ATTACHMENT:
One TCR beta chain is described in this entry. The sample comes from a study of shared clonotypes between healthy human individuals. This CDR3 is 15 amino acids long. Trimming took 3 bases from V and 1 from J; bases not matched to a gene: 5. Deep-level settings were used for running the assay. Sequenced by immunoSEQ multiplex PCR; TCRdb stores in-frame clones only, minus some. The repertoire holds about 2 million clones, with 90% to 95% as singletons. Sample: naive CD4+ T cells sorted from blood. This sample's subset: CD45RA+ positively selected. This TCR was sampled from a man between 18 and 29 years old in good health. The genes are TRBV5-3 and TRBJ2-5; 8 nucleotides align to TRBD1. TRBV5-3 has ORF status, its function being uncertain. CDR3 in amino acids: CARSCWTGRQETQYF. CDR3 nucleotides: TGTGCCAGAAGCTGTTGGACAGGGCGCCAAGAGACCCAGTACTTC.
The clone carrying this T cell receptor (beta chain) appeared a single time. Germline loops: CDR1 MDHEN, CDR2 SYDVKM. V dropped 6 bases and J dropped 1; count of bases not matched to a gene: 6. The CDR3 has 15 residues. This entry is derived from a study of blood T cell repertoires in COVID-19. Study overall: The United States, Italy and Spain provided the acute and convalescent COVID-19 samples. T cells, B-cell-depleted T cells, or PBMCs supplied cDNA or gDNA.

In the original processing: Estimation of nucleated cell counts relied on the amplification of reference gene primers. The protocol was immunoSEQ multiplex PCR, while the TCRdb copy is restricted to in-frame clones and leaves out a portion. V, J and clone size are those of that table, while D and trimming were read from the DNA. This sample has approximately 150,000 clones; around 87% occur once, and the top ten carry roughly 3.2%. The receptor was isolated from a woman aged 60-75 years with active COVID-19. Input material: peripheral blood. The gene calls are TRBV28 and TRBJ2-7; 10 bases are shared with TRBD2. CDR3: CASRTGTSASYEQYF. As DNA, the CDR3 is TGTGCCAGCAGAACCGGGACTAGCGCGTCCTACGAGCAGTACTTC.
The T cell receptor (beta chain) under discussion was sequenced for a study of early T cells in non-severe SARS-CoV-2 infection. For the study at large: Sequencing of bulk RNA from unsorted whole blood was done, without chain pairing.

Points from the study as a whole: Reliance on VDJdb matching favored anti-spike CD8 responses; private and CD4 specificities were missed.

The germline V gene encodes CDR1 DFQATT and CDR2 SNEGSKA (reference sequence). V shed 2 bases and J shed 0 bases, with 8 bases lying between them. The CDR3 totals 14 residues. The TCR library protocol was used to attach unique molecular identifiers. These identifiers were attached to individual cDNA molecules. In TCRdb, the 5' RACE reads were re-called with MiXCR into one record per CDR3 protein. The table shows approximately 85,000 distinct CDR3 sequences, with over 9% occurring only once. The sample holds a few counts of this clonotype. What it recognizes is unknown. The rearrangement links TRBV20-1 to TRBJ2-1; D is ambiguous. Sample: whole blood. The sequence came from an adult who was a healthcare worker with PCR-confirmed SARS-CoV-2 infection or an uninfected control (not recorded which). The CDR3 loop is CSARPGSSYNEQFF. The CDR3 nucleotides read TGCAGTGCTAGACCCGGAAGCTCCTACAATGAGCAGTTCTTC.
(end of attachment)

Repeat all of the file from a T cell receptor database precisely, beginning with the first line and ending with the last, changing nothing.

One TCR beta chain is described in this entry. The sample comes from a study of shared clonotypes between healthy human individuals. This CDR3 is 15 amino acids long. Trimming took 3 bases from V and 1 from J; bases not matched to a gene: 5. Deep-level settings were used for running the assay. Sequenced by immunoSEQ multiplex PCR; TCRdb stores in-frame clones only, minus some. The repertoire holds about 2 million clones, with 90% to 95% as singletons. Sample: naive CD4+ T cells sorted from blood. This sample's subset: CD45RA+ positively selected. This TCR was sampled from a man between 18 and 29 years old in good health. The genes are TRBV5-3 and TRBJ2-5; 8 nucleotides align to TRBD1. TRBV5-3 has ORF status, its function being uncertain. CDR3 in amino acids: CARSCWTGRQETQYF. CDR3 nucleotides: TGTGCCAGAAGCTGTTGGACAGGGCGCCAAGAGACCCAGTACTTC.
The clone carrying this T cell receptor (beta chain) appeared a single time. Germline loops: CDR1 MDHEN, CDR2 SYDVKM. V dropped 6 bases and J dropped 1; count of bases not matched to a gene: 6. The CDR3 has 15 residues. This entry is derived from a study of blood T cell repertoires in COVID-19. Study overall: The United States, Italy and Spain provided the acute and convalescent COVID-19 samples. T cells, B-cell-depleted T cells, or PBMCs supplied cDNA or gDNA.

In the original processing: Estimation of nucleated cell counts relied on the amplification of reference gene primers. The protocol was immunoSEQ multiplex PCR, while the TCRdb copy is restricted to in-frame clones and leaves out a portion. V, J and clone size are those of that table, while D and trimming were read from the DNA. This sample has approximately 150,000 clones; around 87% occur once, and the top ten carry roughly 3.2%. The receptor was isolated from a woman aged 60-75 years with active COVID-19. Input material: peripheral blood. The gene calls are TRBV28 and TRBJ2-7; 10 bases are shared with TRBD2. CDR3: CASRTGTSASYEQYF. As DNA, the CDR3 is TGTGCCAGCAGAACCGGGACTAGCGCGTCCTACGAGCAGTACTTC.
The T cell receptor (beta chain) under discussion was sequenced for a study of early T cells in non-severe SARS-CoV-2 infection. For the study at large: Sequencing of bulk RNA from unsorted whole blood was done, without chain pairing.

Points from the study as a whole: Reliance on VDJdb matching favored anti-spike CD8 responses; private and CD4 specificities were missed.

The germline V gene encodes CDR1 DFQATT and CDR2 SNEGSKA (reference sequence). V shed 2 bases and J shed 0 bases, with 8 bases lying between them. The CDR3 totals 14 residues. The TCR library protocol was used to attach unique molecular identifiers. These identifiers were attached to individual cDNA molecules. In TCRdb, the 5' RACE reads were re-called with MiXCR into one record per CDR3 protein. The table shows approximately 85,000 distinct CDR3 sequences, with over 9% occurring only once. The sample holds a few counts of this clonotype. What it recognizes is unknown. The rearrangement links TRBV20-1 to TRBJ2-1; D is ambiguous. Sample: whole blood. The sequence came from an adult who was a healthcare worker with PCR-confirmed SARS-CoV-2 infection or an uninfected control (not recorded which). The CDR3 loop is CSARPGSSYNEQFF. The CDR3 nucleotides read TGCAGTGCTAGACCCGGAAGCTCCTACAATGAGCAGTTCTTC.